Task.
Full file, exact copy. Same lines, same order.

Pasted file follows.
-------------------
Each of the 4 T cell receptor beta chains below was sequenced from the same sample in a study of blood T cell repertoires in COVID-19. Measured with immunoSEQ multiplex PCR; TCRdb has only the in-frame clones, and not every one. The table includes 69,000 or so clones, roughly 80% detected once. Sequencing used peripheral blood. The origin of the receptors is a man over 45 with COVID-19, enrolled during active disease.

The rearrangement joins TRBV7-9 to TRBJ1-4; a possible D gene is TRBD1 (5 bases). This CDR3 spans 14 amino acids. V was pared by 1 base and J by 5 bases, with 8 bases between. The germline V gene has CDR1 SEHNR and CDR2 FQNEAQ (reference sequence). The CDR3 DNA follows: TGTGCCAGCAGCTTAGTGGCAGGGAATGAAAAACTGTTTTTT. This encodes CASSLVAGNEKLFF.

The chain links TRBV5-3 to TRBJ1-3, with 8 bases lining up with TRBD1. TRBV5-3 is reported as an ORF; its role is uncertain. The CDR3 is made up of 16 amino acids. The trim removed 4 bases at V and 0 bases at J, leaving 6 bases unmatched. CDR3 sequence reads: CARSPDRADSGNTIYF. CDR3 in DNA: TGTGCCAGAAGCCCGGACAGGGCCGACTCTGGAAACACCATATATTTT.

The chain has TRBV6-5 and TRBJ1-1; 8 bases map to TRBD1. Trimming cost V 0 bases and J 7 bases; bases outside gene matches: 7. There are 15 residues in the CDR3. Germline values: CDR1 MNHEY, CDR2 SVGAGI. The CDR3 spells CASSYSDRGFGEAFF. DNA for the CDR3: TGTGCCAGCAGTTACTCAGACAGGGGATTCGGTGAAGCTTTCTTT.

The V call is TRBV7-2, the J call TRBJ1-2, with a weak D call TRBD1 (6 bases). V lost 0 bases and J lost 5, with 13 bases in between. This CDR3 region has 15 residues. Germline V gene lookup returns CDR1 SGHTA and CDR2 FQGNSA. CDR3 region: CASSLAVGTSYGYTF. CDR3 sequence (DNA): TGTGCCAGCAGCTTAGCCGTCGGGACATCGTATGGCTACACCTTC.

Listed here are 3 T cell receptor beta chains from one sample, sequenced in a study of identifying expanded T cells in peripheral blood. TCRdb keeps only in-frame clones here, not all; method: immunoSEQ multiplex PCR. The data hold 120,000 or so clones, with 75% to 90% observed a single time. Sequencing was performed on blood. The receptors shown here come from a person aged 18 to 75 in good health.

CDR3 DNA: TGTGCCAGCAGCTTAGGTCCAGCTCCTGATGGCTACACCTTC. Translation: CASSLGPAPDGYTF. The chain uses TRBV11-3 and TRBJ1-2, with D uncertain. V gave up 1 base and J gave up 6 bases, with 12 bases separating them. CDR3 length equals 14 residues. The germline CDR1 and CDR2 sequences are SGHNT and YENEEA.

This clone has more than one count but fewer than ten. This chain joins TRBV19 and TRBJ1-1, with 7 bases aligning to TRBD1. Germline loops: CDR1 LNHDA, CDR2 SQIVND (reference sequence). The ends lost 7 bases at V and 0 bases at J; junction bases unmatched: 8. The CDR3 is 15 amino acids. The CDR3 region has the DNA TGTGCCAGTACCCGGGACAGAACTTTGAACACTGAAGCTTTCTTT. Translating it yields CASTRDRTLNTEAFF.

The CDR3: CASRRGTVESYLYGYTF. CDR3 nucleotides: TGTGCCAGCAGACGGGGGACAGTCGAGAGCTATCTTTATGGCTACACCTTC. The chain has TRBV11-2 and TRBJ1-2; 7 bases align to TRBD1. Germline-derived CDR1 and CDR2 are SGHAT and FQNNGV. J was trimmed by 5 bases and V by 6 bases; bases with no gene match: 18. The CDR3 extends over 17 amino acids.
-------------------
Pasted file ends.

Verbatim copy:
Each of the 4 T cell receptor beta chains below was sequenced from the same sample in a study of blood T cell repertoires in COVID-19. Measured with immunoSEQ multiplex PCR; TCRdb has only the in-frame clones, and not every one. The table includes 69,000 or so clones, roughly 80% detected once. Sequencing used peripheral blood. The origin of the receptors is a man over 45 with COVID-19, enrolled during active disease.

The rearrangement joins TRBV7-9 to TRBJ1-4; a possible D gene is TRBD1 (5 bases). This CDR3 spans 14 amino acids. V was pared by 1 base and J by 5 bases, with 8 bases between. The germline V gene has CDR1 SEHNR and CDR2 FQNEAQ (reference sequence). The CDR3 DNA follows: TGTGCCAGCAGCTTAGTGGCAGGGAATGAAAAACTGTTTTTT. This encodes CASSLVAGNEKLFF.

The chain links TRBV5-3 to TRBJ1-3, with 8 bases lining up with TRBD1. TRBV5-3 is reported as an ORF; its role is uncertain. The CDR3 is made up of 16 amino acids. The trim removed 4 bases at V and 0 bases at J, leaving 6 bases unmatched. CDR3 sequence reads: CARSPDRADSGNTIYF. CDR3 in DNA: TGTGCCAGAAGCCCGGACAGGGCCGACTCTGGAAACACCATATATTTT.

The chain has TRBV6-5 and TRBJ1-1; 8 bases map to TRBD1. Trimming cost V 0 bases and J 7 bases; bases outside gene matches: 7. There are 15 residues in the CDR3. Germline values: CDR1 MNHEY, CDR2 SVGAGI. The CDR3 spells CASSYSDRGFGEAFF. DNA for the CDR3: TGTGCCAGCAGTTACTCAGACAGGGGATTCGGTGAAGCTTTCTTT.

The V call is TRBV7-2, the J call TRBJ1-2, with a weak D call TRBD1 (6 bases). V lost 0 bases and J lost 5, with 13 bases in between. This CDR3 region has 15 residues. Germline V gene lookup returns CDR1 SGHTA and CDR2 FQGNSA. CDR3 region: CASSLAVGTSYGYTF. CDR3 sequence (DNA): TGTGCCAGCAGCTTAGCCGTCGGGACATCGTATGGCTACACCTTC.

Listed here are 3 T cell receptor beta chains from one sample, sequenced in a study of identifying expanded T cells in peripheral blood. TCRdb keeps only in-frame clones here, not all; method: immunoSEQ multiplex PCR. The data hold 120,000 or so clones, with 75% to 90% observed a single time. Sequencing was performed on blood. The receptors shown here come from a person aged 18 to 75 in good health.

CDR3 DNA: TGTGCCAGCAGCTTAGGTCCAGCTCCTGATGGCTACACCTTC. Translation: CASSLGPAPDGYTF. The chain uses TRBV11-3 and TRBJ1-2, with D uncertain. V gave up 1 base and J gave up 6 bases, with 12 bases separating them. CDR3 length equals 14 residues. The germline CDR1 and CDR2 sequences are SGHNT and YENEEA.

This clone has more than one count but fewer than ten. This chain joins TRBV19 and TRBJ1-1, with 7 bases aligning to TRBD1. Germline loops: CDR1 LNHDA, CDR2 SQIVND (reference sequence). The ends lost 7 bases at V and 0 bases at J; junction bases unmatched: 8. The CDR3 is 15 amino acids. The CDR3 region has the DNA TGTGCCAGTACCCGGGACAGAACTTTGAACACTGAAGCTTTCTTT. Translating it yields CASTRDRTLNTEAFF.

The CDR3: CASRRGTVESYLYGYTF. CDR3 nucleotides: TGTGCCAGCAGACGGGGGACAGTCGAGAGCTATCTTTATGGCTACACCTTC. The chain has TRBV11-2 and TRBJ1-2; 7 bases align to TRBD1. Germline-derived CDR1 and CDR2 are SGHAT and FQNNGV. J was trimmed by 5 bases and V by 6 bases; bases with no gene match: 18. The CDR3 extends over 17 amino acids.